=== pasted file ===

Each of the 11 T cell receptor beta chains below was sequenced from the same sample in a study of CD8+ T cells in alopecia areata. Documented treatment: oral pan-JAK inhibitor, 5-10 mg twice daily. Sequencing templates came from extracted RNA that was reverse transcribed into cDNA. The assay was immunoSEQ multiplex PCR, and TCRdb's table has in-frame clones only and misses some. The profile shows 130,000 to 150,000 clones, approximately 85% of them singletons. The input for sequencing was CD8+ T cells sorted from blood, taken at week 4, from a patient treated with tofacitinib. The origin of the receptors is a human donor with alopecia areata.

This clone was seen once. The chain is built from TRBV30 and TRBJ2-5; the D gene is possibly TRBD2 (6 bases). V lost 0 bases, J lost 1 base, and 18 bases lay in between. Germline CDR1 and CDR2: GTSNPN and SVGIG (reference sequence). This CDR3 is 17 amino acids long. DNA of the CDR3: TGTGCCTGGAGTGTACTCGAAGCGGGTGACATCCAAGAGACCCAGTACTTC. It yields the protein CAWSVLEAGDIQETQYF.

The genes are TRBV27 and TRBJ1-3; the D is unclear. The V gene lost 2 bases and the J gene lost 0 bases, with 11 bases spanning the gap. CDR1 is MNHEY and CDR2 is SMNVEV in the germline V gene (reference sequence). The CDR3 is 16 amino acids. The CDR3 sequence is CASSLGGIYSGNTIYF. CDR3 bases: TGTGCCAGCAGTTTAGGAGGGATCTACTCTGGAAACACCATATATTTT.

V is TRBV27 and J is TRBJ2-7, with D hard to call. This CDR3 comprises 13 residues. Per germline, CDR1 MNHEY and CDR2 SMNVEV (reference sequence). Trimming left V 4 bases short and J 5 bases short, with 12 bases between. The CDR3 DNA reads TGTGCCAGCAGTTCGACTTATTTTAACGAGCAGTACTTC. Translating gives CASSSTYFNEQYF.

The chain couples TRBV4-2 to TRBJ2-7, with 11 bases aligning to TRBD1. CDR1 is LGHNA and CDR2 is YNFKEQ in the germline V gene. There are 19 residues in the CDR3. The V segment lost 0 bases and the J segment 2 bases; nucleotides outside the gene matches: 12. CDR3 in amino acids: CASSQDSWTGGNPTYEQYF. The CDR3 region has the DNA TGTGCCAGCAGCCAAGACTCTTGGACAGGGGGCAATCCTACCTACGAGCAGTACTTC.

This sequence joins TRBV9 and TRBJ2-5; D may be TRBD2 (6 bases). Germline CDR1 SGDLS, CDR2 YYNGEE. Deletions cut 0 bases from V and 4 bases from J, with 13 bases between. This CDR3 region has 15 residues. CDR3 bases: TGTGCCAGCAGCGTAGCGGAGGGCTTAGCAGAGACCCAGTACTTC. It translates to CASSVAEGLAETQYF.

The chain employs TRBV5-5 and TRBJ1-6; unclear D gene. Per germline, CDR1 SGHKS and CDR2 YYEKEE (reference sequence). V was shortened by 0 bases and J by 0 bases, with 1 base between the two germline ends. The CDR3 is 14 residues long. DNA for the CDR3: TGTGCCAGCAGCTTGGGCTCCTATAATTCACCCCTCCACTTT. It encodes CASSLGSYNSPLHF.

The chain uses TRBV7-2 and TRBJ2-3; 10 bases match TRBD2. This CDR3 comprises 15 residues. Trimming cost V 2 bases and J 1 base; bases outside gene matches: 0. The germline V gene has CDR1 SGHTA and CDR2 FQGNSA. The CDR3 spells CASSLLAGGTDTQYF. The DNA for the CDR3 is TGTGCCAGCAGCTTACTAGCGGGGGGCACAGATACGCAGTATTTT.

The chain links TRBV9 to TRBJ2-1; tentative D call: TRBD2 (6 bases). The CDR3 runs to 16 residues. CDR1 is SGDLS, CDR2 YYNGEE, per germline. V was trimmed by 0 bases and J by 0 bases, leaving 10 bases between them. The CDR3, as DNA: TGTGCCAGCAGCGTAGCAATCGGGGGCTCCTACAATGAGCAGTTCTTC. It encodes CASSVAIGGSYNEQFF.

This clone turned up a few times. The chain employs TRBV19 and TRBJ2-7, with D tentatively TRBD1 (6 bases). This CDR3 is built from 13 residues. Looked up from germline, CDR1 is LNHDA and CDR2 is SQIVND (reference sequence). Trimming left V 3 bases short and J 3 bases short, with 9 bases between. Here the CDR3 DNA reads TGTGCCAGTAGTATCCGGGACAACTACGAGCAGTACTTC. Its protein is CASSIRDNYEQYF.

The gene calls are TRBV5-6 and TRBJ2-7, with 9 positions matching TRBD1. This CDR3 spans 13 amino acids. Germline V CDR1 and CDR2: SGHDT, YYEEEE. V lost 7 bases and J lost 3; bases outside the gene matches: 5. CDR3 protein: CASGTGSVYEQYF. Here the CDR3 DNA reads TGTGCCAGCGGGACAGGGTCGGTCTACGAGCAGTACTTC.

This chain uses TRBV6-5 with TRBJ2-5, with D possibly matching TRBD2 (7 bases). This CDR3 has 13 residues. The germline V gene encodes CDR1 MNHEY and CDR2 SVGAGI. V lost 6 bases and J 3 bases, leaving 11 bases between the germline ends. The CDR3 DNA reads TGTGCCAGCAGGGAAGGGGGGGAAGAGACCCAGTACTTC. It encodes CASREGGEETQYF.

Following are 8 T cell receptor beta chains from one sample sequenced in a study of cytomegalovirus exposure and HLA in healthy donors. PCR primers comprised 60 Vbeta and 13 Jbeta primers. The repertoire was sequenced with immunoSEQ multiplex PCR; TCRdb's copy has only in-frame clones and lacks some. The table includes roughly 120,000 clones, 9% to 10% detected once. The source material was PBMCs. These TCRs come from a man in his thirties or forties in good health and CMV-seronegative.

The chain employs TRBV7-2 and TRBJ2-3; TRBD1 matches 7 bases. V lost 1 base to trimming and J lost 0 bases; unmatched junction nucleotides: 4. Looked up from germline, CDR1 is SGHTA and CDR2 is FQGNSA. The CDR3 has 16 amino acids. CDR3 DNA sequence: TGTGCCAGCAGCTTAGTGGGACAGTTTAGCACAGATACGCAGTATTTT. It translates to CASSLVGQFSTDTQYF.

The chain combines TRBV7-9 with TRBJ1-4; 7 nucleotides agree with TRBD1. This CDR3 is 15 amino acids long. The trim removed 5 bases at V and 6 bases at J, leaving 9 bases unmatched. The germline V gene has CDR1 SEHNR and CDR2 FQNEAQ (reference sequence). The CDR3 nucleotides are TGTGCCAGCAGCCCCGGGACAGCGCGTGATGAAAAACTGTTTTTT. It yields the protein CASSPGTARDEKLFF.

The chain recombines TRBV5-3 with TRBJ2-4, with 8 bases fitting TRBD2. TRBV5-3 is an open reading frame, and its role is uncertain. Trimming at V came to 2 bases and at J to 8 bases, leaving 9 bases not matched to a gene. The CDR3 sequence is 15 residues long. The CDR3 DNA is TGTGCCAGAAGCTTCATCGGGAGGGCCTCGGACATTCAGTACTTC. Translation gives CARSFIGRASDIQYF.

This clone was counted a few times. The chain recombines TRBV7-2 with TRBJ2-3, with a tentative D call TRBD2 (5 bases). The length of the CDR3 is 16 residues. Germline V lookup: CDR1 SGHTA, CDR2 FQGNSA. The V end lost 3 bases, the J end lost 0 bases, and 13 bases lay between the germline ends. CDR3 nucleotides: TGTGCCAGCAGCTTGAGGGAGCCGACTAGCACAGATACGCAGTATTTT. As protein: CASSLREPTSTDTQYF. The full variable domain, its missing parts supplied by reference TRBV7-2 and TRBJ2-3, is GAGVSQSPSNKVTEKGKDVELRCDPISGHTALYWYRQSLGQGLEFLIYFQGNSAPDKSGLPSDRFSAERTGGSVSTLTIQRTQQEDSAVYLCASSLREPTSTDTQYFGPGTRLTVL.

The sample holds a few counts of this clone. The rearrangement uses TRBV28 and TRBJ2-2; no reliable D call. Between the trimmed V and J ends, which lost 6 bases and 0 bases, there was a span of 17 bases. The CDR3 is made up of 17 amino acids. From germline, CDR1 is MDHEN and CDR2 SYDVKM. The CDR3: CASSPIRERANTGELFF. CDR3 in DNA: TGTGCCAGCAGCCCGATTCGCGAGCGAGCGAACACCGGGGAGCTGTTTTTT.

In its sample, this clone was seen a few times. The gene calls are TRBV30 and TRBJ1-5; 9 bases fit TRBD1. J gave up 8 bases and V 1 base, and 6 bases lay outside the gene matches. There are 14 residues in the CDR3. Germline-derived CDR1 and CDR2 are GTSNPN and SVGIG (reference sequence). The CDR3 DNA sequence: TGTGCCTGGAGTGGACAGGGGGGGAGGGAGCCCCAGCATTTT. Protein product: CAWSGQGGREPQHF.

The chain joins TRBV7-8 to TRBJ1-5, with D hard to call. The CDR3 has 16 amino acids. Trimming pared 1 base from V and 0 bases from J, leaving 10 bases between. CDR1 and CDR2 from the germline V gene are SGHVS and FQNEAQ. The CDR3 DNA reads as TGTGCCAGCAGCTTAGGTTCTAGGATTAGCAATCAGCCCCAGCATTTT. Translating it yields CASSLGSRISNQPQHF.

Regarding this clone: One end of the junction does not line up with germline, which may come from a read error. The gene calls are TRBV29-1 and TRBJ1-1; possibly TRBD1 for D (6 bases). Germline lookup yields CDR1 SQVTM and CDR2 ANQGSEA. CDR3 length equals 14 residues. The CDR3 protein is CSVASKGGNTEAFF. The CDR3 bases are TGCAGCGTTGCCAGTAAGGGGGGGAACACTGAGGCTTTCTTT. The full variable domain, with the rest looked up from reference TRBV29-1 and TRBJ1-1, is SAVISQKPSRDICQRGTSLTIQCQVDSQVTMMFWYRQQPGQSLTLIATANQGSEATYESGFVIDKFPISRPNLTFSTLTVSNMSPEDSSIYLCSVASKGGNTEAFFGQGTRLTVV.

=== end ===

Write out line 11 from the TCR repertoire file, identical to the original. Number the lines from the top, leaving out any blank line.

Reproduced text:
The gene calls are TRBV5-6 and TRBJ2-7, with 9 positions matching TRBD1. This CDR3 spans 13 amino acids. Germline V CDR1 and CDR2: SGHDT, YYEEEE. V lost 7 bases and J lost 3; bases outside the gene matches: 5. CDR3 protein: CASGTGSVYEQYF. Here the CDR3 DNA reads TGTGCCAGCGGGACAGGGTCGGTCTACGAGCAGTACTTC.